Well-Being//

It’s Even More Important to Open Up About Mental Health at Work

Your voice is important.

Caiaimage/Rafal Rodzoch/Getty Images
Caiaimage/Rafal Rodzoch/Getty Images

This week I received an email from Dr Larry Barton, an adviser I trust tremendously, after the horrific suicide of Kate Spade. Waking up to yet another suicide that is making headlines, that of Anthony Bourdain, I wanted to post what he shared with me and others and repost a blog I wrote last year with my colleague Tony Horan. Let’s stay connected to all of the human beings in our lives, it could be a matter of life or death.

Excerpt From Dr. Barton’s email:

“the manner in which Ms. Spade took her life — hanging — is in the top ten methods used by at-risk persons globally. Other common methods include self-induced suffocation, poisoning, wrist cutting, carbon monoxide poisoning, death by railway (far more common in Europe and Asia than the Americas) and by gun. Just to give you one statistic from The Washington Post on Sunday, there are 439 gun suicides each week in the United States alone and the vast majority of these occur at home. However, as you have heard me state over the past two years, the suicide of comic Robin Williams generated an unprecedented “cluster” effect: persons who experienced suicidal ideation called various hot lines in unprecedented numbers for the following three weeks and, unfortunately, the completed rates of suicide commensurately increased… and continue to do so.

This is a difficult, no-win topic. It somehow doesn’t fit well with a safety campaign such as “Run, Hide or Fight.” However, because we are witnessing more suicides at the workplace and attributed to the workplace — stress, schedules, bullying by a co-worker, substance abuse, untreated mental illness — this is a time to remind your enterprise leaders and especially Human Resources of the more common warning signs of a person at risk.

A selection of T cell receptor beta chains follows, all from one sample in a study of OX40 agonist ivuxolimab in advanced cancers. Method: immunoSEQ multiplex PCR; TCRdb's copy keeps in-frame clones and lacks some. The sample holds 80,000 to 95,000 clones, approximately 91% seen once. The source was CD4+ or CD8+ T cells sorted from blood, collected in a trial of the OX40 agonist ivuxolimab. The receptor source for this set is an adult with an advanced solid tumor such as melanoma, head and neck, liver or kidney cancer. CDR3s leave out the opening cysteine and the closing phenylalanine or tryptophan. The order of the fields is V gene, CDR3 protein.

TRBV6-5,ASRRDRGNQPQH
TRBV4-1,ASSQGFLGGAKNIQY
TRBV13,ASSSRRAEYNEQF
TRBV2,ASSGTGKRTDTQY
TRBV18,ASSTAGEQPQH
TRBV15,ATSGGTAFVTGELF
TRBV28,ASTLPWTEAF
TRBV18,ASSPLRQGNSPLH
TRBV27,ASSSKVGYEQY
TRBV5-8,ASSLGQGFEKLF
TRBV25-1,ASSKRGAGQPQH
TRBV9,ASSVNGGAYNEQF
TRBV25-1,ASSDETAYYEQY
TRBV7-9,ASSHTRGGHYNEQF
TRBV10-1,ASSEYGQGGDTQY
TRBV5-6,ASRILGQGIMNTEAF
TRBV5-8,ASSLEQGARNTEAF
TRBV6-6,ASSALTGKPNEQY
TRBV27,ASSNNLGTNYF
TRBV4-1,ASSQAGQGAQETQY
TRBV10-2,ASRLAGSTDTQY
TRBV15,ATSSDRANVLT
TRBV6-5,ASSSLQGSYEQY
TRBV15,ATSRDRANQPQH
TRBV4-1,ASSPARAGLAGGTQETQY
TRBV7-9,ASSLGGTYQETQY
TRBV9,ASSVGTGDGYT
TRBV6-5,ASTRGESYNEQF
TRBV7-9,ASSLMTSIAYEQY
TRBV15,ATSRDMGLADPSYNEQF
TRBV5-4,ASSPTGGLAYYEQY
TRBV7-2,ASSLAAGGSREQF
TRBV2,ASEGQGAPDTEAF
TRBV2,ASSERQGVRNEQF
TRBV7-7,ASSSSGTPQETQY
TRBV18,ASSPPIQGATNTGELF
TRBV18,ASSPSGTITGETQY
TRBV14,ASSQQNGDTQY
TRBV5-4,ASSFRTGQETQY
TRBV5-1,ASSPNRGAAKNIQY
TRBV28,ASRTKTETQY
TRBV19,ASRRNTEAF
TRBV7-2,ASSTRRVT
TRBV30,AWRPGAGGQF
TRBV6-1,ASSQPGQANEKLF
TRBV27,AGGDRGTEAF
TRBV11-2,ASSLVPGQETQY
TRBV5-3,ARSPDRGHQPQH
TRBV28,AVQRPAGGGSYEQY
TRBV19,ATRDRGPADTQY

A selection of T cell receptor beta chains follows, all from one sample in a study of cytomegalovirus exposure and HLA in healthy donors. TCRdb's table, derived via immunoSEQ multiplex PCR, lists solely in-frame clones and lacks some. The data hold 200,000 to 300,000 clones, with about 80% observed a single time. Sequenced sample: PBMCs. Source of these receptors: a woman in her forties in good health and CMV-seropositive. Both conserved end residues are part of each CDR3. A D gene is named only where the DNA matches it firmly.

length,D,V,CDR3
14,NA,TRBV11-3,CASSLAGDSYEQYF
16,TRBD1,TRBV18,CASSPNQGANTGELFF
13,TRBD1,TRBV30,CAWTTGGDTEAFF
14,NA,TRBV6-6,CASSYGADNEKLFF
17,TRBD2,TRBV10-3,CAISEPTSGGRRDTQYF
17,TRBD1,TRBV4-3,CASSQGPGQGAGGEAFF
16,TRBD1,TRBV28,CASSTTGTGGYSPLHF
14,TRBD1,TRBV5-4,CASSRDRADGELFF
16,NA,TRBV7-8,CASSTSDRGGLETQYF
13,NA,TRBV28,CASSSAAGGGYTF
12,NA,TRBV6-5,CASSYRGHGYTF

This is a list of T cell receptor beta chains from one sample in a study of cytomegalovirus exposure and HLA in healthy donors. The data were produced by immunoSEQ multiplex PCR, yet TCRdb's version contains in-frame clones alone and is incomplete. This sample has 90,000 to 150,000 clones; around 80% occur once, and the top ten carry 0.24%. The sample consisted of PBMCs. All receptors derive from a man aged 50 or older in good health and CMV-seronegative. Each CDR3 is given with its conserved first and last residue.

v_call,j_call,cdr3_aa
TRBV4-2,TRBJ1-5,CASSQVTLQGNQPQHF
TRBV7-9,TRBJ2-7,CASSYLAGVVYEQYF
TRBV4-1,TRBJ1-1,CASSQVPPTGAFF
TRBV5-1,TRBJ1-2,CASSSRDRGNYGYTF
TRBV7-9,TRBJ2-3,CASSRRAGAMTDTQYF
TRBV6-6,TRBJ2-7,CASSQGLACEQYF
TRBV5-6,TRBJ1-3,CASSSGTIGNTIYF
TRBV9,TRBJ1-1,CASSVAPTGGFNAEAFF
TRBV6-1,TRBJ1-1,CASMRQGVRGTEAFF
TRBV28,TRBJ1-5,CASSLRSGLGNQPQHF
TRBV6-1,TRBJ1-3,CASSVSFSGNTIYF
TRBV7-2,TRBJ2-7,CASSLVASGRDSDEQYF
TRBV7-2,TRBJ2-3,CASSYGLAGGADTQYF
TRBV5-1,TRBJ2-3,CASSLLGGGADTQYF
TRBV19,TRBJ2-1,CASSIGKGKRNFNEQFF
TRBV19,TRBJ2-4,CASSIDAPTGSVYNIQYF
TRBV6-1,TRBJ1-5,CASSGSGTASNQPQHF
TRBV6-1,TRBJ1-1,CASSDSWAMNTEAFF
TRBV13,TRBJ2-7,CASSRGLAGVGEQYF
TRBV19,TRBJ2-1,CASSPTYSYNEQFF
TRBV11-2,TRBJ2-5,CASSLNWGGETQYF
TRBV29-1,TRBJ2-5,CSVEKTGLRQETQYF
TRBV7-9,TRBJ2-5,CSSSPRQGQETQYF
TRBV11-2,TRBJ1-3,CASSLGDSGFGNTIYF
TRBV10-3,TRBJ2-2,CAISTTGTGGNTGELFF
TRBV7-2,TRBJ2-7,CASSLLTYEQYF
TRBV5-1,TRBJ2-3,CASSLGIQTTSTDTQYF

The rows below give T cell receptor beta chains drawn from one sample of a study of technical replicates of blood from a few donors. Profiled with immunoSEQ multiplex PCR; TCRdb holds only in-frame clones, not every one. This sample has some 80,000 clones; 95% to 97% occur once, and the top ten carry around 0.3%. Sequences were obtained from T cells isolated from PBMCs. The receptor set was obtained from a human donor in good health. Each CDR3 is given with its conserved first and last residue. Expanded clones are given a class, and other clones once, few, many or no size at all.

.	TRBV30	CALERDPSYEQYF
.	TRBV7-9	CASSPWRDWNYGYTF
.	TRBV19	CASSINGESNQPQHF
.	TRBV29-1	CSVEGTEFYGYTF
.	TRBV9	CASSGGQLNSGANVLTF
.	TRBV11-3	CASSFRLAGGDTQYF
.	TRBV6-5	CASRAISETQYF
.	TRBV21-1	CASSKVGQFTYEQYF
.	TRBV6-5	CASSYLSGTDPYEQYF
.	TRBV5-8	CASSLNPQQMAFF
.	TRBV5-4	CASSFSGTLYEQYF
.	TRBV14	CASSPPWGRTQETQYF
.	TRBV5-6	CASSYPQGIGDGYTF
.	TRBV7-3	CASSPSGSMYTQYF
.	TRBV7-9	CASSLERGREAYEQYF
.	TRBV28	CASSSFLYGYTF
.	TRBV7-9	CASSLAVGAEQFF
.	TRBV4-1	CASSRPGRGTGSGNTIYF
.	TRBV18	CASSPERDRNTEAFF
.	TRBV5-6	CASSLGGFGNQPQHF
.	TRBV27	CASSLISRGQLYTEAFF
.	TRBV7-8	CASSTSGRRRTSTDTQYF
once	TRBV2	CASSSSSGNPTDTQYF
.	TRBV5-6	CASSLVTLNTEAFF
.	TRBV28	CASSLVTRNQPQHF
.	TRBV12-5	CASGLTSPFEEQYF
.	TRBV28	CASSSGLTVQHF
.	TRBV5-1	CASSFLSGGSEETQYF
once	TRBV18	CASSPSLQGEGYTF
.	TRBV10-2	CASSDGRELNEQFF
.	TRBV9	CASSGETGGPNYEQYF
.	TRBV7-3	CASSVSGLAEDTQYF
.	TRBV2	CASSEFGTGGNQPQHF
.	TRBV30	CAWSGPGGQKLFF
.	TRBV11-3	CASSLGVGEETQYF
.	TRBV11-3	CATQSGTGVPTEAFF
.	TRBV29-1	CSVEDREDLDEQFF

No list is perfect, but among the common factors we witness from a threat assessment perspective include:

*Dramatic, recent and disturbing changes in behavior

* Statements in person, on a blog or social networking post discussing a likely suicide

* Giving away of personal possessions

* Financial loss, accusations of fraud or arrest that can cause mammoth depression and a sense of “no way out”

* Noteworthy recent changes in appearance, dress, hair color

* Open discussion of funeral or memorial services, often in a context directed at another person, e.g.,”If Carlos were to leave us, what kind of music would be appropriate to play at his memorial?)

* Wide mood swings, unexpected consumption of illicit drugs or alcohol– often the pathway to a numbing effect”

Having an adviser like Dr. Barton helps me tremendously as we work tirelessly to help our people be their best each and every day. I encourage everyone to have people they can connect who have specialized expertise.

If you need help, call 1-800-273-8255 to reach the National Suicide Prevention Lifeline for free 24/7 support or text HOME to 741741 for a confidential conversation with a counselor.

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